A supplemental self-destruct fuze may be employed in the secondary fuze well 21 to detonate the mine upon degradation of body band 22.
By having the end covers 23 and 24 extended along the vertical sides of the mine, thereby encompassing much of the surface covered by body band 22, the width of the body band may be greatly reduced in its coverage. A very narrow band of perhaps one-quarter inch in width could be used to hold the two halves of the mine together. The edges of the extended covers and associated band could be fabricated in a manner similar to the edge joints depicted in 44 and 45 of FIG. IV.
Conversely, the entire mine body 20, end covers 23 and 24, arming assembly 26, and the individual fuze components could, in part, or in totality, be comprised of degradable materials to achieve the desired result.
FIG. III shows the antitank mine of FIG. II undergoing neutralization through the deterioration and separation of its components as caused by the use of degradable materials. The use of degradable materials in the composition of end covers 23 and 24 have caused them to become fragmented and displaced. Similarly, arming assembly 26 being comprised of said degradable materials has become separated from its integral association with said antitank mine. Additional effects of the degradation process is shown by said arming assembly separating into its component parts. Body band 22 is shown in an advanced but incomplete state of degradation, which has caused the release of the granular main charge 25.
FIG. IV shows a common antipersonnel mine as embodied by the current invention. The body 41 of the mine is comprised of a degradable material as previously described. Upon deployment and ensuing exposure to the environment, the body housing 41 of the unexploded ordnance begins to degrade. Once body 41 is sufficiently weakened or fragmented, springs 55 forceably assist in the separation of end covers 42 and 43 from body housing 41. Wafers 51 provide a non-sparking barrier and bearing surface for the aforesaid springs to act against. The separation of top cover 42 and attached detonator assembly 47 from the booster charge 53 and main charge 54 effectively and safely deactivates the mine.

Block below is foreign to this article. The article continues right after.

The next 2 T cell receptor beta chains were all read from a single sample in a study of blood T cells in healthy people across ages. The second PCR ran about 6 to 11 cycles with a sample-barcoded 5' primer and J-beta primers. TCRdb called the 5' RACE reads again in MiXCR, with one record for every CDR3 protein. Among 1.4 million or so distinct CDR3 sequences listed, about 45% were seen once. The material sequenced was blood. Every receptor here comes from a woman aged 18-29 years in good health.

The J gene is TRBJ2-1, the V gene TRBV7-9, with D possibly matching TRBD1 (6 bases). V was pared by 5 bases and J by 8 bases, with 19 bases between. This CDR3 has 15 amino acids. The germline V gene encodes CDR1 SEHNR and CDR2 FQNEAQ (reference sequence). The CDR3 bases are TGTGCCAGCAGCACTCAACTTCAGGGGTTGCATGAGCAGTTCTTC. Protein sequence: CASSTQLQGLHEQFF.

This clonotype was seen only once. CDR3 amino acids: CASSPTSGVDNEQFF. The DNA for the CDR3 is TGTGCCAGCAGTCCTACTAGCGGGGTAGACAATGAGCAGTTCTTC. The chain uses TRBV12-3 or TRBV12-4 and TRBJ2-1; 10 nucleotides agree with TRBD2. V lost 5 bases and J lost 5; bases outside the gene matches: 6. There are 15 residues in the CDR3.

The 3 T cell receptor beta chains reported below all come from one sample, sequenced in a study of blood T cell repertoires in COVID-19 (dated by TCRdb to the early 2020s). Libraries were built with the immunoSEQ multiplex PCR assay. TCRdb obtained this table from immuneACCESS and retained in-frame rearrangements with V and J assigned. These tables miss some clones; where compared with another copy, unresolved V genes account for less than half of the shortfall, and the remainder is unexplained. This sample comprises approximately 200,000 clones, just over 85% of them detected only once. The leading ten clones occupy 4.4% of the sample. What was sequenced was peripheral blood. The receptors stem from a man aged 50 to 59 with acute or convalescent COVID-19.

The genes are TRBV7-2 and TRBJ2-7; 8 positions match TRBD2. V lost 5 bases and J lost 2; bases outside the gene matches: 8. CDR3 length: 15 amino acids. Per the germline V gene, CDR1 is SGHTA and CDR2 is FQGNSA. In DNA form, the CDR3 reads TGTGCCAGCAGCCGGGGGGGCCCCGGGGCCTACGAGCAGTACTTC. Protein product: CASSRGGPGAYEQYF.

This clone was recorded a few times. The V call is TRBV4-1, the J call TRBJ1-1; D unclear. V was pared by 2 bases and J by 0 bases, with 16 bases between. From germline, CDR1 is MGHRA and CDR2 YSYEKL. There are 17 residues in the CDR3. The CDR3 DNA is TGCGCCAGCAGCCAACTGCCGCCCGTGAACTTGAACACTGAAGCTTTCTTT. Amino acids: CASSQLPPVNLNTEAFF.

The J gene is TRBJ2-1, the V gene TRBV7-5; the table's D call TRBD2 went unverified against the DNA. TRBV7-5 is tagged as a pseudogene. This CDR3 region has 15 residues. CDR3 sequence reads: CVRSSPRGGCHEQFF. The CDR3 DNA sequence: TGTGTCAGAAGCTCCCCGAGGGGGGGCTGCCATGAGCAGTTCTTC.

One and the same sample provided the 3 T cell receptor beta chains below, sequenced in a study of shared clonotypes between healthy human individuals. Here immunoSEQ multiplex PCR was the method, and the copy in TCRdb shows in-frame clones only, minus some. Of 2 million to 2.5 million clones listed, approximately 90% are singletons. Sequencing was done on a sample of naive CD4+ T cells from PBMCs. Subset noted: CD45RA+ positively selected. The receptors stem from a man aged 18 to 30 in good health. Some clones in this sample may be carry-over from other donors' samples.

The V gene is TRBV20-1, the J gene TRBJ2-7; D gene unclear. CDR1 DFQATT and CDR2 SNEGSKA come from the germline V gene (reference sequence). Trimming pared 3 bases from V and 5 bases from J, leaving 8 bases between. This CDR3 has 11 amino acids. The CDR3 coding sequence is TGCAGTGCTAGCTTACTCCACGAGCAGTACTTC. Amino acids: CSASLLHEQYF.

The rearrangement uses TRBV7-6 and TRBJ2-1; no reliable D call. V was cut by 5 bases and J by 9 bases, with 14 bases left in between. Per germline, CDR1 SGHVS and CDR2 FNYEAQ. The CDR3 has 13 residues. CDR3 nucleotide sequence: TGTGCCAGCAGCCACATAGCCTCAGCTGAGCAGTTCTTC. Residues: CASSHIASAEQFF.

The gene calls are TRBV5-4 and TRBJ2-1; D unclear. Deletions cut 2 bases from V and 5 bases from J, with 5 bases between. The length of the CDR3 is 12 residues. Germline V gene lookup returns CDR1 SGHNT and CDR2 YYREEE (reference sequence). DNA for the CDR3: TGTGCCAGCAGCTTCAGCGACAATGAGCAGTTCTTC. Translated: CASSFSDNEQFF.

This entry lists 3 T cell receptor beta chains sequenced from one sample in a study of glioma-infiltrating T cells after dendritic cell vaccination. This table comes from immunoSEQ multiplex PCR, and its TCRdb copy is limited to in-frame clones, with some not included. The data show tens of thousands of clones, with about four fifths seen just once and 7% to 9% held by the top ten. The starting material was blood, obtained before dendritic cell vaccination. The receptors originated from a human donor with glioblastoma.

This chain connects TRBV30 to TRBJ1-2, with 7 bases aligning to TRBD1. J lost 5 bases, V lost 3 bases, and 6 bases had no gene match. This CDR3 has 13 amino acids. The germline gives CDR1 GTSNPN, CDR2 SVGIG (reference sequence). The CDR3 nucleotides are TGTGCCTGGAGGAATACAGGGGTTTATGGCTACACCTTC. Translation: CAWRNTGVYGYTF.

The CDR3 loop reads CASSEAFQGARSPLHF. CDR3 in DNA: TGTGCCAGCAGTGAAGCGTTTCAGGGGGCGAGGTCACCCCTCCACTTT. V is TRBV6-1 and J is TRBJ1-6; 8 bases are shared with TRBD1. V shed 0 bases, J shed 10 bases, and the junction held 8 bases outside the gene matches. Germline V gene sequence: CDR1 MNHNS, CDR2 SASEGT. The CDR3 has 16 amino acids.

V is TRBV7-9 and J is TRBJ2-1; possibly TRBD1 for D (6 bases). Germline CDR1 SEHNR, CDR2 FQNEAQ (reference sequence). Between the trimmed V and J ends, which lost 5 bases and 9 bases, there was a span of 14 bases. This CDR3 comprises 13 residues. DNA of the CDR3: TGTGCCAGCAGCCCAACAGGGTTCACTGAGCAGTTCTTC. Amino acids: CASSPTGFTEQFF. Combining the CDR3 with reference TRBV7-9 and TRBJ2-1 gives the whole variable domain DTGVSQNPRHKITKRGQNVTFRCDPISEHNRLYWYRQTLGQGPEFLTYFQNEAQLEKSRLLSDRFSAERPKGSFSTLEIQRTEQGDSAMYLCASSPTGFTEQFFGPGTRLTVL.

A variation of this mine or other munition would be to have threaded flange 46 comprised of a degradable material as herein described and attached to top cover 42. When sufficiently degraded through its exposure to the environment, the flange begins to fragment, thereby losing its mechanical attachment with detonator assembly 47. The effect is to cause the separation of the detonator assembly 47 from the mine, thereby minimizing the likelihood of detonation.
The fabrication of the significant body parts of detonator assembly 47 from the degradable materials of the invention will, upon its exposure to the environment, cause pressure prongs 49, trigger pins 50, firing pin 51, and primer 52, to individually separate.
By utilizing a different detonator assembly with an appropriate firing pin mechanism, the antipersonnel mine of FIG. IV may be caused to detonate upon the degradation of body housing 41, the threaded flange 46, or the detonator assembly 47.
The extent of deactivation or activation through the use of degradable materials is, among other factors, a function of the amount and type of degradable materials used, their placement, and relationship with the other components comprising the device. As herein described, the results are also controlled by the design and type of non-degradable components comprising the munition.
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|U.S. Classification||102/426, 89/1.11, 102/293|
|Nov 23, 1999||REMI||Maintenance fee reminder mailed|
|Apr 30, 2000||LAPS||Lapse for failure to pay maintenance fees|
|Jul 11, 2000||FP||Expired due to failure to pay maintenance fee|
Effective date: 20000430